Democratic Republic of the Congo
Expected Council Action
In September, the Security Council will hold a briefing and consultations on the situation in the Democratic Republic of the Congo (DRC). Bintou Keita, the Special Representative and head of the UN Organization Stabilization Mission in the DRC (MONUSCO), is the anticipated briefer.
Key Recent Developments
On 29 June, the Security Council received updates on the situation in the DRC and the activities of MONUSCO. Keita briefed on the security situation in eastern DRC, which is deteriorating due to the increased military activities of the M23 Movement and other armed groups, such as the Allied Democratic Forces (ADF) and the Coopérative pour le développement du Congo (CODECO). She highlighted the challenges facing MONUSCO in protecting civilians and ensuring the safety and security of peacekeepers given the increasing threats posed by the M23 as “a conventional army rather than an armed group”. In this regard, she noted the group’s “access to increasingly sophisticated firepower and equipment, including long-range mortar and machine-gun capabilities, as well as precision anti-aircraft weapons”.
On 6 July, the Chairperson of the International Conference for the Great Lakes Region (ICGLR), Angolan President João Lourenço, hosted Congolese President Félix Tshisekedi and Rwandan President Paul Kagame in Luanda for talks to ease tensions between the two countries following the resurgence of the M23 Movement. The two countries agreed on a roadmap that includes the immediate withdrawal of the M23 from occupied positions based on the decisions of the Nairobi process. (This process is led by East African Community (EAC) heads of state who are addressing the peace and security challenges in eastern DRC on two tracks: a political track to facilitate consultations between the DRC and armed groups; and a military track, through the establishment of a regional force, to fight armed groups that refuse to take part in a political dialogue). They also vowed to defeat the Forces Democratiques de Liberation du Rwanda (FDLR), an ethnic Hutu armed group active in eastern DRC, and its splinter groups. Furthermore, DRC and Rwanda agreed on the need to fight hate speech and create conditions for the return of refugees. Based on the Luanda roadmap adopted on 7 July, the two countries held their joint permanent commission in Luanda on 20-21 July with a view to mending their bilateral ties.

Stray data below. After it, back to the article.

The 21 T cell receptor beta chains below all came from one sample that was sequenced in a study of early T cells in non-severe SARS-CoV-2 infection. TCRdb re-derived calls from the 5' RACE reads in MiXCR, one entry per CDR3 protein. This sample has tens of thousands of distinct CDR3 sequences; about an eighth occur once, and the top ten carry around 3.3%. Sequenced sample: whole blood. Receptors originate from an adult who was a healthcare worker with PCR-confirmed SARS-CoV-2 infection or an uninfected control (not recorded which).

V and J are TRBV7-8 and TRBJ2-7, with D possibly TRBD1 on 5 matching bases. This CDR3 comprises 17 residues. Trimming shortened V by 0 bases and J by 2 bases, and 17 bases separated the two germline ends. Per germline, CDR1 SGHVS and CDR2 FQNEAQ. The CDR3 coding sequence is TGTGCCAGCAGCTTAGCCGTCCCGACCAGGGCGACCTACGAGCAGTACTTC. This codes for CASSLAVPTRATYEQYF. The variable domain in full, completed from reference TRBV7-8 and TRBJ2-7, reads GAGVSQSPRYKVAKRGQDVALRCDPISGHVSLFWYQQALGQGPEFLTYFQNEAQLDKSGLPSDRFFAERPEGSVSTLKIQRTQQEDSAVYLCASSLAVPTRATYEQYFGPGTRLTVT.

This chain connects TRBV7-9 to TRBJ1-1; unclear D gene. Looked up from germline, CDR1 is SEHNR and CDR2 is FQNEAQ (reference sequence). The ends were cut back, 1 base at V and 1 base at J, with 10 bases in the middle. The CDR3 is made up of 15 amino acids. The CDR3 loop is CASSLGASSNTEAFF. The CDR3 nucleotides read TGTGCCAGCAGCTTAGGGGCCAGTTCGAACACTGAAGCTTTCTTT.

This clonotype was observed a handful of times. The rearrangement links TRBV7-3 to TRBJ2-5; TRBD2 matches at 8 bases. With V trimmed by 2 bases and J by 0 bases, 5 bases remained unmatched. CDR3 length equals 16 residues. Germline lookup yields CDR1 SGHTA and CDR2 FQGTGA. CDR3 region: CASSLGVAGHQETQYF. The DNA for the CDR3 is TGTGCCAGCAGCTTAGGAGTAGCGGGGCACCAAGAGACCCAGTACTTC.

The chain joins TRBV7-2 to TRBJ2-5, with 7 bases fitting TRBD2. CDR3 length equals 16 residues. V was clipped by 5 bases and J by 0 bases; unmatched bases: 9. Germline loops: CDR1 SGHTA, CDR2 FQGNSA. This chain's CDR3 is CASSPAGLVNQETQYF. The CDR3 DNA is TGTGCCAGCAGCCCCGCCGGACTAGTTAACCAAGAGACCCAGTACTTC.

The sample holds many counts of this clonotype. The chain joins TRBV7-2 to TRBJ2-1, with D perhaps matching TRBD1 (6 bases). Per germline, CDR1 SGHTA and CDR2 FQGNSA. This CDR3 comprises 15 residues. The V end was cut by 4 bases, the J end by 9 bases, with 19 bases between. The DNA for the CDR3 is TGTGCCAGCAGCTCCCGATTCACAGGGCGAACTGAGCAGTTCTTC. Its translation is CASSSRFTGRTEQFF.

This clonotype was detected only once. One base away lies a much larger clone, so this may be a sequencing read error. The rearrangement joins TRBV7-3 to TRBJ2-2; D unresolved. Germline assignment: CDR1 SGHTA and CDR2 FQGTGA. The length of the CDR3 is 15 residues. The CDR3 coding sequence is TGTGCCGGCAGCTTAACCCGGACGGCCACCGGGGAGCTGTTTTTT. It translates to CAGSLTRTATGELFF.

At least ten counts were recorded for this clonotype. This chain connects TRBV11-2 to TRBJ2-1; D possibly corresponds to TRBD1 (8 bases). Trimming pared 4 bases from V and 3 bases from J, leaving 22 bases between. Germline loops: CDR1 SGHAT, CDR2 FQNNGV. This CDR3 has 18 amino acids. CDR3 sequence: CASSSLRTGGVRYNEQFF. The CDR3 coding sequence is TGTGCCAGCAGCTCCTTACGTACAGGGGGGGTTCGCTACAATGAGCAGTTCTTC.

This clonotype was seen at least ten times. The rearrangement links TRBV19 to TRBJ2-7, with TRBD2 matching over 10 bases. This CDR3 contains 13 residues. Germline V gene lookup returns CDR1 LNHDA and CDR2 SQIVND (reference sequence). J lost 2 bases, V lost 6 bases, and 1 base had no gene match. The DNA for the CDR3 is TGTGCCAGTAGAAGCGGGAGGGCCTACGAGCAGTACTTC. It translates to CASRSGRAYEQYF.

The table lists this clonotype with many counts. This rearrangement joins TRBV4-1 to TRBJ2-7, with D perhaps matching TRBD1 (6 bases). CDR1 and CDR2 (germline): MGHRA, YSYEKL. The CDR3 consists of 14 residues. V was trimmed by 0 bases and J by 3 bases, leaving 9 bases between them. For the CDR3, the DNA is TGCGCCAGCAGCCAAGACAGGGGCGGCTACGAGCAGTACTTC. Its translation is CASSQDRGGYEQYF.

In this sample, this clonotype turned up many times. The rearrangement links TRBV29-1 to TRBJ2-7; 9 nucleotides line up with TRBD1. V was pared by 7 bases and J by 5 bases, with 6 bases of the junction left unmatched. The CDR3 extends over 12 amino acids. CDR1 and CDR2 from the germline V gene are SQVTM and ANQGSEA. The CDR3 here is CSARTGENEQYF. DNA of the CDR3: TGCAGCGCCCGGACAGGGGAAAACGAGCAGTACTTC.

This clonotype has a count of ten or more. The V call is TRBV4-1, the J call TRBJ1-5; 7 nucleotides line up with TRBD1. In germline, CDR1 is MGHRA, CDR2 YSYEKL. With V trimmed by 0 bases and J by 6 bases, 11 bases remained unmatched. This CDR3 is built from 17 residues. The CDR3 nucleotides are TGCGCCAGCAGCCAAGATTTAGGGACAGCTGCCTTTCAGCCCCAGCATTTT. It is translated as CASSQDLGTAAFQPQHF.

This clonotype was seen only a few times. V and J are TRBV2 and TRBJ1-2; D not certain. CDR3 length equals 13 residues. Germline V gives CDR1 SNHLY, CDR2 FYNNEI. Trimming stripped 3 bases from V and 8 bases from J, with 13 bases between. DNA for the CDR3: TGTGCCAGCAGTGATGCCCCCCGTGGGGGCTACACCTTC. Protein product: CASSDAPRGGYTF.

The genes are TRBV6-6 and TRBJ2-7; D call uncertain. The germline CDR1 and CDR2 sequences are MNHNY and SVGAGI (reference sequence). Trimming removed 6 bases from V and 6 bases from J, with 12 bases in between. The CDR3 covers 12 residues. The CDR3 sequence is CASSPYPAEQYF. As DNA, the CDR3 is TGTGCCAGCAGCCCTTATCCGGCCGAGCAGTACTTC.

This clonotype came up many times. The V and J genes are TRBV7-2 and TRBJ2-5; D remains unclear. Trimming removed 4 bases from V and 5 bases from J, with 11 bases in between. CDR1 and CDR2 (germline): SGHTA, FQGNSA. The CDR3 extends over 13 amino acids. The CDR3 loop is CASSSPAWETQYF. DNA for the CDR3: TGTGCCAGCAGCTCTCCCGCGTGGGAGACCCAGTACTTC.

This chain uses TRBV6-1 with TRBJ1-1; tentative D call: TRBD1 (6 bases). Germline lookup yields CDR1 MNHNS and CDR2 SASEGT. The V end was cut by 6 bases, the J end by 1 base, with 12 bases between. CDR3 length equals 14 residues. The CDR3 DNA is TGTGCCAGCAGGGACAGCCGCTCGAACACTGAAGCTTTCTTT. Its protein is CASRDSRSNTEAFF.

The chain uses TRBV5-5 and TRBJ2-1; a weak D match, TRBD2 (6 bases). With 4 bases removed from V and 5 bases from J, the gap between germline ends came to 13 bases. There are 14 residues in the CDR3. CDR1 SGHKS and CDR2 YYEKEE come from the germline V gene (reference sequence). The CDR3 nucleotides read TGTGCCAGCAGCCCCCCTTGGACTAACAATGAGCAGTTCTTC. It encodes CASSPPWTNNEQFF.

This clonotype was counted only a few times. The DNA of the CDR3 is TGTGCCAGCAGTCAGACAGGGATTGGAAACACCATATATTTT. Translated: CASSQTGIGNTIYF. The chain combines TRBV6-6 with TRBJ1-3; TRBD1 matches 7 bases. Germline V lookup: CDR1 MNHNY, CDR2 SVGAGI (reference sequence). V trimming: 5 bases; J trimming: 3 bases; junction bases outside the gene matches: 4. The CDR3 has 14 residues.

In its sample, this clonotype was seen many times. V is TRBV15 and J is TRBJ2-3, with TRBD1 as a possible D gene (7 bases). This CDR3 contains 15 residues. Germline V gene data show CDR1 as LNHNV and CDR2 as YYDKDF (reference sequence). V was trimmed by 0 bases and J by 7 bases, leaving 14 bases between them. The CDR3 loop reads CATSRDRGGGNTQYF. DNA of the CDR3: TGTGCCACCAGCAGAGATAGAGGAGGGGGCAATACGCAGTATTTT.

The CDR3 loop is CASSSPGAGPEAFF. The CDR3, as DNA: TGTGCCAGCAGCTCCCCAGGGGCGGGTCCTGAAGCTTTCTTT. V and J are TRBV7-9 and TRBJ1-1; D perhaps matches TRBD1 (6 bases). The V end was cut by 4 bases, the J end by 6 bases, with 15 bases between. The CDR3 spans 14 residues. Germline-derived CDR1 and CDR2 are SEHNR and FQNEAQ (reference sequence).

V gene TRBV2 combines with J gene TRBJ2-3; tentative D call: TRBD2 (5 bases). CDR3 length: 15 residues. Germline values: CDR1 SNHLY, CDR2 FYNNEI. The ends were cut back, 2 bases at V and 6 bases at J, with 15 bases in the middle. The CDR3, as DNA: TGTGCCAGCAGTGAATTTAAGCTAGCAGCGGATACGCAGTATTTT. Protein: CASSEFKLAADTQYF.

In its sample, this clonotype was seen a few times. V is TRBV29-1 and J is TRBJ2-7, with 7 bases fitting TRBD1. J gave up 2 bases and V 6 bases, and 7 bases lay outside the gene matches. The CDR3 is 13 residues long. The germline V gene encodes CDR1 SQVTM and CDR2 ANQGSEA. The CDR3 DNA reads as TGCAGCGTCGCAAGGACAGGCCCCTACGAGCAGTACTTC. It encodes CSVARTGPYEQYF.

However, these positive developments were overshadowed by the controversy surrounding a leaked report of the Group of Experts (GoE) assisting the 1533 DRC Sanctions Committee. According to media reports, the GoE said that it had “solid evidence” regarding Rwanda’s support for the M23 Movement. In response to this, Rwanda argued that the GoE report is “unpublished and unvalidated”, and that none of its allegations had been included in its annual report submitted to the Security Council in June. DRC Deputy Prime Minister and Foreign Minister Christophe Lutundula requested that the confidential report and its annex be made public in an 8 August letter to the President of the Security Council. He further requested an urgent meeting of the Security Council to discuss the report.